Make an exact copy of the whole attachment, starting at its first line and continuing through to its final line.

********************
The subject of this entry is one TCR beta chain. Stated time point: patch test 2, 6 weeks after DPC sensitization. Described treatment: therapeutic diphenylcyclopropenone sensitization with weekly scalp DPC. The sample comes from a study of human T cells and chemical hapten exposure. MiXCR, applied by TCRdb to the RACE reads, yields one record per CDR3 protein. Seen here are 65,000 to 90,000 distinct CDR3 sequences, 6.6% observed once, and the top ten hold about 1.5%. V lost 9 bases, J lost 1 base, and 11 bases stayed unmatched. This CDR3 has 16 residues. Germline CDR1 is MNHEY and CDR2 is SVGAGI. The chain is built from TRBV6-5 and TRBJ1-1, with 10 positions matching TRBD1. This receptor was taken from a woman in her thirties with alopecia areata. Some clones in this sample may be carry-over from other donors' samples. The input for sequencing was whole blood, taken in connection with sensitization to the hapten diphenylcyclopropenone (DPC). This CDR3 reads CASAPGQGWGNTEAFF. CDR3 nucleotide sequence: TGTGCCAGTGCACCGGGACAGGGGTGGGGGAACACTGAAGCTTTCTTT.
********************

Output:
The subject of this entry is one TCR beta chain. Stated time point: patch test 2, 6 weeks after DPC sensitization. Described treatment: therapeutic diphenylcyclopropenone sensitization with weekly scalp DPC. The sample comes from a study of human T cells and chemical hapten exposure. MiXCR, applied by TCRdb to the RACE reads, yields one record per CDR3 protein. Seen here are 65,000 to 90,000 distinct CDR3 sequences, 6.6% observed once, and the top ten hold about 1.5%. V lost 9 bases, J lost 1 base, and 11 bases stayed unmatched. This CDR3 has 16 residues. Germline CDR1 is MNHEY and CDR2 is SVGAGI. The chain is built from TRBV6-5 and TRBJ1-1, with 10 positions matching TRBD1. This receptor was taken from a woman in her thirties with alopecia areata. Some clones in this sample may be carry-over from other donors' samples. The input for sequencing was whole blood, taken in connection with sensitization to the hapten diphenylcyclopropenone (DPC). This CDR3 reads CASAPGQGWGNTEAFF. CDR3 nucleotide sequence: TGTGCCAGTGCACCGGGACAGGGGTGGGGGAACACTGAAGCTTTCTTT.